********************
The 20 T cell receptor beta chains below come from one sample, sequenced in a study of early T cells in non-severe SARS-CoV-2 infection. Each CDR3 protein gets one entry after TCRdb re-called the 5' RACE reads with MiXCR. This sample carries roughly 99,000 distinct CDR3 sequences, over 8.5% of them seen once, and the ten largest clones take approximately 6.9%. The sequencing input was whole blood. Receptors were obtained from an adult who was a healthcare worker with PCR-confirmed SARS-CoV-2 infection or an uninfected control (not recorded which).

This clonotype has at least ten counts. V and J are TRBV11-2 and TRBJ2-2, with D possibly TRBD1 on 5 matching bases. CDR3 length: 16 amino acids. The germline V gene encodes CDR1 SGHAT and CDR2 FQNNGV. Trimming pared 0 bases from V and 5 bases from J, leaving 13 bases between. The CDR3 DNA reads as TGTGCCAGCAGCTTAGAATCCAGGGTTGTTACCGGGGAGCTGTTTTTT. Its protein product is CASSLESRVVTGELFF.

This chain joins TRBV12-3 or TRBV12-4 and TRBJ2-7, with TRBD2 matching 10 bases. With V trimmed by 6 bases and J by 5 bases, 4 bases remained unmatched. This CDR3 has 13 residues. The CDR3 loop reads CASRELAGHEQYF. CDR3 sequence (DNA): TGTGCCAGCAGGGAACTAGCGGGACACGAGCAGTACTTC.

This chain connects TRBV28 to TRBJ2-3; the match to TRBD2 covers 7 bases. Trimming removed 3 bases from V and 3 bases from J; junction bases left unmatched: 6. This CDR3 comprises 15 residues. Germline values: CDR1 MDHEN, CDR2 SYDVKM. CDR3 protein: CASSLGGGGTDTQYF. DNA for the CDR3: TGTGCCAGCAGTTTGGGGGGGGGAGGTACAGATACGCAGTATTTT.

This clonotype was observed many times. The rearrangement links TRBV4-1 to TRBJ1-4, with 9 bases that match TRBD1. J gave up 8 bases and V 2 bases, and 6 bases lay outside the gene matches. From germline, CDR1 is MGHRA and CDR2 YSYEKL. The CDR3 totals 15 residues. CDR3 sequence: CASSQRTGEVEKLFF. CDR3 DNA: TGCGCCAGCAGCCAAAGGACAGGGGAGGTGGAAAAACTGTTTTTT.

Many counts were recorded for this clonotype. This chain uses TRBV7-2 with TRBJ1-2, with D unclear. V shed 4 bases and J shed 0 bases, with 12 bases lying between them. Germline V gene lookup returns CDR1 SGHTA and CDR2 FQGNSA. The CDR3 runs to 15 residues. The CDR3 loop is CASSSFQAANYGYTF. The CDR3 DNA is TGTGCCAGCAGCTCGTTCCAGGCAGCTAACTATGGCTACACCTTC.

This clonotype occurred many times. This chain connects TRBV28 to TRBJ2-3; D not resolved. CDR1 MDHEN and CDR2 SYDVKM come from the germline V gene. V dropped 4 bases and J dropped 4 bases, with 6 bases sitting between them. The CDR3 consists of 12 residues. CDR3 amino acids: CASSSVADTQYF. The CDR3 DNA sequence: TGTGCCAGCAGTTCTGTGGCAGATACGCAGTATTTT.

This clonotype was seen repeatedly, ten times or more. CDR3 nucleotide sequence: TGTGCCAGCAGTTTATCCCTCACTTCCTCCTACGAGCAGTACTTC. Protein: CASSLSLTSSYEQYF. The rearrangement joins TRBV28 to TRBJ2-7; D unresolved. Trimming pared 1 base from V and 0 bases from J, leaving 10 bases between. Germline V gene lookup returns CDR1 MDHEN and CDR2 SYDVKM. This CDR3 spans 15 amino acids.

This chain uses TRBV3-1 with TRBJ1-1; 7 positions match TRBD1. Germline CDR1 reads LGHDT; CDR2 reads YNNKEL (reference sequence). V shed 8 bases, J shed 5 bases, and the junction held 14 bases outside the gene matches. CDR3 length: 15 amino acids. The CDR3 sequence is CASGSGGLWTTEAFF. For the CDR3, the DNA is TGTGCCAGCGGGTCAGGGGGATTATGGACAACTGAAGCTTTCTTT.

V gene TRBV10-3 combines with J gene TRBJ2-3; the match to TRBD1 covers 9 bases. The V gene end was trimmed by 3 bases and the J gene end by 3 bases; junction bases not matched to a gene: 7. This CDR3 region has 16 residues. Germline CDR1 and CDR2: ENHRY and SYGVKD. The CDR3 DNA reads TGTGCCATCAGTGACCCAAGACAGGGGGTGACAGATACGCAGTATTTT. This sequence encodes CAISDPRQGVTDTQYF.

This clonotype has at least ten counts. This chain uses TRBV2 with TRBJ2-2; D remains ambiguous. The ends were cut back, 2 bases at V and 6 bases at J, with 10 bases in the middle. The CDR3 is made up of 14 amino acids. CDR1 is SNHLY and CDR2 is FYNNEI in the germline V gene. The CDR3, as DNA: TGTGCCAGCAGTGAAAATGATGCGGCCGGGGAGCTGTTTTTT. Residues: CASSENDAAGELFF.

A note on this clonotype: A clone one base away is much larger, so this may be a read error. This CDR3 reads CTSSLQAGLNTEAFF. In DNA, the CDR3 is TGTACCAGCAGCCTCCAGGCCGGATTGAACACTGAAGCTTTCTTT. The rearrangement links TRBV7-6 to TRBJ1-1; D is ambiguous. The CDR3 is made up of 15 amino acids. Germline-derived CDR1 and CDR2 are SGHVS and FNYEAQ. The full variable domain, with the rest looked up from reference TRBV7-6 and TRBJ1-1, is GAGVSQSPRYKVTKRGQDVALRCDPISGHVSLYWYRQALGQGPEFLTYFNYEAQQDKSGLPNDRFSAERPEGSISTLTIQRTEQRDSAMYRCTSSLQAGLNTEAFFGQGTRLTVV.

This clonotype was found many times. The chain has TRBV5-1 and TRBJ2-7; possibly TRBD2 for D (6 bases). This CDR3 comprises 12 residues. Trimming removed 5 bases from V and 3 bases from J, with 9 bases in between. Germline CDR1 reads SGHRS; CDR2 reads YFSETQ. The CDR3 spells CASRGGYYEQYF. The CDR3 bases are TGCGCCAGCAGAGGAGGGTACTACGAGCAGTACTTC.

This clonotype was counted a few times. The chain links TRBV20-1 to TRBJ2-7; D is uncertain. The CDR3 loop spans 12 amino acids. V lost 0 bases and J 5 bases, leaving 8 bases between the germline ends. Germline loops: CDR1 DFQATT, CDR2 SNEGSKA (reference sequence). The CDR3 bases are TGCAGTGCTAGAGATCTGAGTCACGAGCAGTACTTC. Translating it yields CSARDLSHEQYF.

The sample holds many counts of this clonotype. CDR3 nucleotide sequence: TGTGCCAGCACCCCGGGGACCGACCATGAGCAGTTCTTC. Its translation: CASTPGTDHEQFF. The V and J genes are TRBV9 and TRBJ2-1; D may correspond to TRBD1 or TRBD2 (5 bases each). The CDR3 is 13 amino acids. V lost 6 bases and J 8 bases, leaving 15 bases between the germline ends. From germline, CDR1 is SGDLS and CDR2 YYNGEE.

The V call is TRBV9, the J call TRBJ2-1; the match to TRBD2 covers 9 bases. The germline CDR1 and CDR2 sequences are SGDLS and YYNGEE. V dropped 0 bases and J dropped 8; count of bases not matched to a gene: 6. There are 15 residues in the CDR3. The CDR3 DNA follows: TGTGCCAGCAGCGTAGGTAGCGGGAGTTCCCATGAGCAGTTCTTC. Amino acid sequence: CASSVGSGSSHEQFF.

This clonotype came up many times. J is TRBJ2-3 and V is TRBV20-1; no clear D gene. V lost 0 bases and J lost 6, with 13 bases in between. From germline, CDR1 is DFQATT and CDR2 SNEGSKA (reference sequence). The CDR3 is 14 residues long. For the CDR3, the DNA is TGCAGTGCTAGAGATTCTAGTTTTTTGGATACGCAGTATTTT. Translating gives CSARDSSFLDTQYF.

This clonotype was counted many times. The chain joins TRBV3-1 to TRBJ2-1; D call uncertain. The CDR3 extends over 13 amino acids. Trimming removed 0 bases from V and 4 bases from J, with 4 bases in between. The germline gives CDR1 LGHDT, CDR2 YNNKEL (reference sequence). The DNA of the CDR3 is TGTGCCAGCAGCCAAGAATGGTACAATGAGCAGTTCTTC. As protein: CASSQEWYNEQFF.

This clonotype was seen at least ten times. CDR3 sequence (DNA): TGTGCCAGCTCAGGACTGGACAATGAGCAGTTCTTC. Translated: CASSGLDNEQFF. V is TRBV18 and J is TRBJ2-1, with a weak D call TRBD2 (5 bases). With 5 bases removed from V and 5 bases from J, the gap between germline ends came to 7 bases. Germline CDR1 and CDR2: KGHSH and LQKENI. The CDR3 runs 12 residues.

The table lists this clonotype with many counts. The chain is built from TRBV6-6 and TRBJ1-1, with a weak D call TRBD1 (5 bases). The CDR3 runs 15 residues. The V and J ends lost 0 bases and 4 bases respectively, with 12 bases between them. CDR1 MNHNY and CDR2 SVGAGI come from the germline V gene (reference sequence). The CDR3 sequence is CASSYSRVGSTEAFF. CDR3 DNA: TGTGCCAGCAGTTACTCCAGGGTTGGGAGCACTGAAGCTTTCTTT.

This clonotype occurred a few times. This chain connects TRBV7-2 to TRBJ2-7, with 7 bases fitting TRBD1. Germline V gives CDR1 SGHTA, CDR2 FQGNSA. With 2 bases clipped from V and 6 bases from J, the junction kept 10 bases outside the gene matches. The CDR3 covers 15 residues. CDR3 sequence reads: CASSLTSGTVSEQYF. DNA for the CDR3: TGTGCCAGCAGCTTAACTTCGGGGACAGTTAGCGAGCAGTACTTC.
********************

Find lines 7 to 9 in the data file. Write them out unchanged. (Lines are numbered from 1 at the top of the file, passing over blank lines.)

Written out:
This clonotype occurred many times. This chain connects TRBV28 to TRBJ2-3; D not resolved. CDR1 MDHEN and CDR2 SYDVKM come from the germline V gene. V dropped 4 bases and J dropped 4 bases, with 6 bases sitting between them. The CDR3 consists of 12 residues. CDR3 amino acids: CASSSVADTQYF. The CDR3 DNA sequence: TGTGCCAGCAGTTCTGTGGCAGATACGCAGTATTTT.

This clonotype was seen repeatedly, ten times or more. CDR3 nucleotide sequence: TGTGCCAGCAGTTTATCCCTCACTTCCTCCTACGAGCAGTACTTC. Protein: CASSLSLTSSYEQYF. The rearrangement joins TRBV28 to TRBJ2-7; D unresolved. Trimming pared 1 base from V and 0 bases from J, leaving 10 bases between. Germline V gene lookup returns CDR1 MDHEN and CDR2 SYDVKM. This CDR3 spans 15 amino acids.

This chain uses TRBV3-1 with TRBJ1-1; 7 positions match TRBD1. Germline CDR1 reads LGHDT; CDR2 reads YNNKEL (reference sequence). V shed 8 bases, J shed 5 bases, and the junction held 14 bases outside the gene matches. CDR3 length: 15 amino acids. The CDR3 sequence is CASGSGGLWTTEAFF. For the CDR3, the DNA is TGTGCCAGCGGGTCAGGGGGATTATGGACAACTGAAGCTTTCTTT.